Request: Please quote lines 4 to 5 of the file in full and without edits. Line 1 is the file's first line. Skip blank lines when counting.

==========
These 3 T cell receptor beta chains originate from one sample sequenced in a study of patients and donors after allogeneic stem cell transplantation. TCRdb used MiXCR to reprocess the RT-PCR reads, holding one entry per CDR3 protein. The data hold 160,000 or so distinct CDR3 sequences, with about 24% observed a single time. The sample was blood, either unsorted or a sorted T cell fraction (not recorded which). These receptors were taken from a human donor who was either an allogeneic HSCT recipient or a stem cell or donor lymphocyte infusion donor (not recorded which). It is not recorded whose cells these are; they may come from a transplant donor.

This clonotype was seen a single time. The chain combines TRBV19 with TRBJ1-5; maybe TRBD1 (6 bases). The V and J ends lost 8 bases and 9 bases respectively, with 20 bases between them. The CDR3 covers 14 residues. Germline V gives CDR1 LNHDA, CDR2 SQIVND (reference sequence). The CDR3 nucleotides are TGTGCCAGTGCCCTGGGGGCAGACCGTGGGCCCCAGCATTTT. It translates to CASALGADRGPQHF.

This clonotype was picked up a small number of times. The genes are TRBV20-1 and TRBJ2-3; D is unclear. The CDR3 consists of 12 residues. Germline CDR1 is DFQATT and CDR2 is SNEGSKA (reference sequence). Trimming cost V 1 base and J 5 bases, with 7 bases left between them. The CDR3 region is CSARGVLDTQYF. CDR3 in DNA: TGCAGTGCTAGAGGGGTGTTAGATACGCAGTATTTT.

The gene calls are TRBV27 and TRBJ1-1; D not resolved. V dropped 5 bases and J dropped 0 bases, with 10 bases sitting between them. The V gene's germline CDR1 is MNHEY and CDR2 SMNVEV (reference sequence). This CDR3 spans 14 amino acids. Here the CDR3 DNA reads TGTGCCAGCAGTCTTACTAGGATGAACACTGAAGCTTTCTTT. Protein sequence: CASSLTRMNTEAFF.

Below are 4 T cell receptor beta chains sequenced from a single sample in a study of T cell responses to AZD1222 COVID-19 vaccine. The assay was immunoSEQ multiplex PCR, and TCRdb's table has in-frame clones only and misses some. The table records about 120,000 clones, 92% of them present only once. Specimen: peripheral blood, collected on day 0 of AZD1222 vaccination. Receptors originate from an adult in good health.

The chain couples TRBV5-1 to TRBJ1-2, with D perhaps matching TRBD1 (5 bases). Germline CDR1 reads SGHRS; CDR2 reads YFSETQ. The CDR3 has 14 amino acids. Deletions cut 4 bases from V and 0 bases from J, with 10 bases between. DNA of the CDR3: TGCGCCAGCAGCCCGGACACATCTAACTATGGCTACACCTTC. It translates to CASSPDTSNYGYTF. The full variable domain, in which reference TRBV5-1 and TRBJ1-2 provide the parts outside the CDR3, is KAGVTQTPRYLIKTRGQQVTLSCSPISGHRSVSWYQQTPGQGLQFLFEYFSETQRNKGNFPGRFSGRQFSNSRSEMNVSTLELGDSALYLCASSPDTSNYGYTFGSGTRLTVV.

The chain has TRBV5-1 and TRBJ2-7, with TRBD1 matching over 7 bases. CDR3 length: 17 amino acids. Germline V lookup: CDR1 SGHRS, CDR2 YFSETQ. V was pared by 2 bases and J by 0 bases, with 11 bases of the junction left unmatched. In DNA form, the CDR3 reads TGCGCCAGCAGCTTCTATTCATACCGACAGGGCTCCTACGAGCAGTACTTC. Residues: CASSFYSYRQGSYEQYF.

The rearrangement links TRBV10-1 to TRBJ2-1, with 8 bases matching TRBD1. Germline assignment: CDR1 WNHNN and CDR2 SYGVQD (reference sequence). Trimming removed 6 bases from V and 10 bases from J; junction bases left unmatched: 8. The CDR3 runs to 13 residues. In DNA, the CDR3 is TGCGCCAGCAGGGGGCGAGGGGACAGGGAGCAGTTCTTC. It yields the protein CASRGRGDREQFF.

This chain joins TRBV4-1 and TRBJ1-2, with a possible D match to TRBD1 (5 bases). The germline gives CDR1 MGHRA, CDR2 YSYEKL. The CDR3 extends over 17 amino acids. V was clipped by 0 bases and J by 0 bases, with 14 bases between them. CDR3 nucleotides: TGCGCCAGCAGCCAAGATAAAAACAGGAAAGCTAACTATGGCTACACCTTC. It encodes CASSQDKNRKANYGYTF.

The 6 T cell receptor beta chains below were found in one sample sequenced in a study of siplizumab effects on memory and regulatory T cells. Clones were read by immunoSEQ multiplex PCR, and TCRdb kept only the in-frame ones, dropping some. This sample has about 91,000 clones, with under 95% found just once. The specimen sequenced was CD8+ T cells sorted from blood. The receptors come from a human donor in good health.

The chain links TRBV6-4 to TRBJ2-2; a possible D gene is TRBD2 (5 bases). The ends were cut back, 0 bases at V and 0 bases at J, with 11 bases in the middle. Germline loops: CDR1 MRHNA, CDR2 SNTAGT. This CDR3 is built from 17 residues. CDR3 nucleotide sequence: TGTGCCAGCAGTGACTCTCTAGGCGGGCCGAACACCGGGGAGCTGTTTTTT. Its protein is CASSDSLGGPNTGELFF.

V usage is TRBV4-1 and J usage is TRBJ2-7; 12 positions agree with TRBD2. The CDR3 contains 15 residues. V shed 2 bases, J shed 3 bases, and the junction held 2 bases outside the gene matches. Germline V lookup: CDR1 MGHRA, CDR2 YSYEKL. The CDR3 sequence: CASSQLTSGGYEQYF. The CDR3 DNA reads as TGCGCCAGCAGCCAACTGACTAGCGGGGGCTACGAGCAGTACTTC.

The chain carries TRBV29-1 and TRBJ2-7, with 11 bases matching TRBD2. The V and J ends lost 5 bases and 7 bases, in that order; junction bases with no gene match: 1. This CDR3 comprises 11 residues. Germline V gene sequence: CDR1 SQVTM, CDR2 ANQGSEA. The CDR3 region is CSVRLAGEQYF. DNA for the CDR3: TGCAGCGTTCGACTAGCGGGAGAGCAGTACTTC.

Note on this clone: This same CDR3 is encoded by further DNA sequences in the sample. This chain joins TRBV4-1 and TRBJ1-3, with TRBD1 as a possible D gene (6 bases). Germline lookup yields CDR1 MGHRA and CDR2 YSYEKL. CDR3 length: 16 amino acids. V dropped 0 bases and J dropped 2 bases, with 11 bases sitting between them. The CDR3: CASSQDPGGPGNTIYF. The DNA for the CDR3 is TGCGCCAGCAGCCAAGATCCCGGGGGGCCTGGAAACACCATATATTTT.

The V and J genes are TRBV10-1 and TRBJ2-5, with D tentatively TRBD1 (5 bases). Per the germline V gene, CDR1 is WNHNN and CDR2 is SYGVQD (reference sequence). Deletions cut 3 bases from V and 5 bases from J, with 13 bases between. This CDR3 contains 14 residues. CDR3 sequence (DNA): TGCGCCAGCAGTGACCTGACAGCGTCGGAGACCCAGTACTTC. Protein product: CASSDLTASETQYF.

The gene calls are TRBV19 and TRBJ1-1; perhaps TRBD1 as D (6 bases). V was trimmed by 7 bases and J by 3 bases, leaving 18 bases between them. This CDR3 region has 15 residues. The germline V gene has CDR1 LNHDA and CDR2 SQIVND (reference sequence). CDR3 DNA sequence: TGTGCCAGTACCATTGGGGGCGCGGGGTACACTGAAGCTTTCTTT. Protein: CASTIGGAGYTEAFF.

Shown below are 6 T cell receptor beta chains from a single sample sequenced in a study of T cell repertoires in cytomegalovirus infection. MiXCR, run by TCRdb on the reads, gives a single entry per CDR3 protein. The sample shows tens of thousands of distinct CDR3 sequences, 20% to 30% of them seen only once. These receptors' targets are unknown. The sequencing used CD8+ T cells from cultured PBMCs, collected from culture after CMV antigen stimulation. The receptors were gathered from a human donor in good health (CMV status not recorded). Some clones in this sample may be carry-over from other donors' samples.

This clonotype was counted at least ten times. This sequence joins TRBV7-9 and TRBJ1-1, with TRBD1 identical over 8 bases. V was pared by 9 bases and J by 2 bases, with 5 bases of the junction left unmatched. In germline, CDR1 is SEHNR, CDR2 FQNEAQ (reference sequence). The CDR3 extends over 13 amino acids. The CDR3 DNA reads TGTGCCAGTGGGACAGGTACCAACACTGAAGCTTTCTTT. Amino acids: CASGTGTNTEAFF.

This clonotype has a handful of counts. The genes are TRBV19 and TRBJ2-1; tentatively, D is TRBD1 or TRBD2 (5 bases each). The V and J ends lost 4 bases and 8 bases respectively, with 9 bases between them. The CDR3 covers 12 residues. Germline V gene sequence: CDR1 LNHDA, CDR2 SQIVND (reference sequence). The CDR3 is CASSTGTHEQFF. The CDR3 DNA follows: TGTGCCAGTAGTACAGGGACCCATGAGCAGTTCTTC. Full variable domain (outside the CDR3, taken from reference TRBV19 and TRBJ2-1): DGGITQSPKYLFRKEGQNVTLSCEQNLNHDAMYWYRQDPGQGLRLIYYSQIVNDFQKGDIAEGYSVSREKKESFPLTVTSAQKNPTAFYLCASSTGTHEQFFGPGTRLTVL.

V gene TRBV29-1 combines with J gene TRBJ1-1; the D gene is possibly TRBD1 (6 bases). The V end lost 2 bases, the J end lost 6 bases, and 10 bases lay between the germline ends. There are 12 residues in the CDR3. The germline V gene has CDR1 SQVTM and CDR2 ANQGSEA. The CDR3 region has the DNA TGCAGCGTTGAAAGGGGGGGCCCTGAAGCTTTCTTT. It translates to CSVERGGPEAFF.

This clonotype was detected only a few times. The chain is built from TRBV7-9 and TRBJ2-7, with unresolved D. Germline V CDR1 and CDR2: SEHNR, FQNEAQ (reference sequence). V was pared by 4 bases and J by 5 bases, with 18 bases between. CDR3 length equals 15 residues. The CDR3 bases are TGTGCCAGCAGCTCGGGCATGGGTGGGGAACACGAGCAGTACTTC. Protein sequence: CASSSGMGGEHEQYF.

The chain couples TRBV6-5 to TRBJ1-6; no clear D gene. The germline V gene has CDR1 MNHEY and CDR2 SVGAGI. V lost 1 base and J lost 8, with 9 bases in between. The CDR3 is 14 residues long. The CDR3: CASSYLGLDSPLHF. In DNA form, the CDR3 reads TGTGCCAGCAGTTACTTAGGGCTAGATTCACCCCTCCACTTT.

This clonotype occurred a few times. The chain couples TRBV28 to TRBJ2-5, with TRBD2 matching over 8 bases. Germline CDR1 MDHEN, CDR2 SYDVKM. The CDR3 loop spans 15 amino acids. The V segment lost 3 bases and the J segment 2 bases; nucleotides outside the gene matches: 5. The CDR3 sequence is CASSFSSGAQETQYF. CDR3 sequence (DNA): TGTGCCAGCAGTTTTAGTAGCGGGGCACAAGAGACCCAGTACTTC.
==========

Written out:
The gene calls are TRBV27 and TRBJ1-1; D not resolved. V dropped 5 bases and J dropped 0 bases, with 10 bases sitting between them. The V gene's germline CDR1 is MNHEY and CDR2 SMNVEV (reference sequence). This CDR3 spans 14 amino acids. Here the CDR3 DNA reads TGTGCCAGCAGTCTTACTAGGATGAACACTGAAGCTTTCTTT. Protein sequence: CASSLTRMNTEAFF.

Below are 4 T cell receptor beta chains sequenced from a single sample in a study of T cell responses to AZD1222 COVID-19 vaccine. The assay was immunoSEQ multiplex PCR, and TCRdb's table has in-frame clones only and misses some. The table records about 120,000 clones, 92% of them present only once. Specimen: peripheral blood, collected on day 0 of AZD1222 vaccination. Receptors originate from an adult in good health.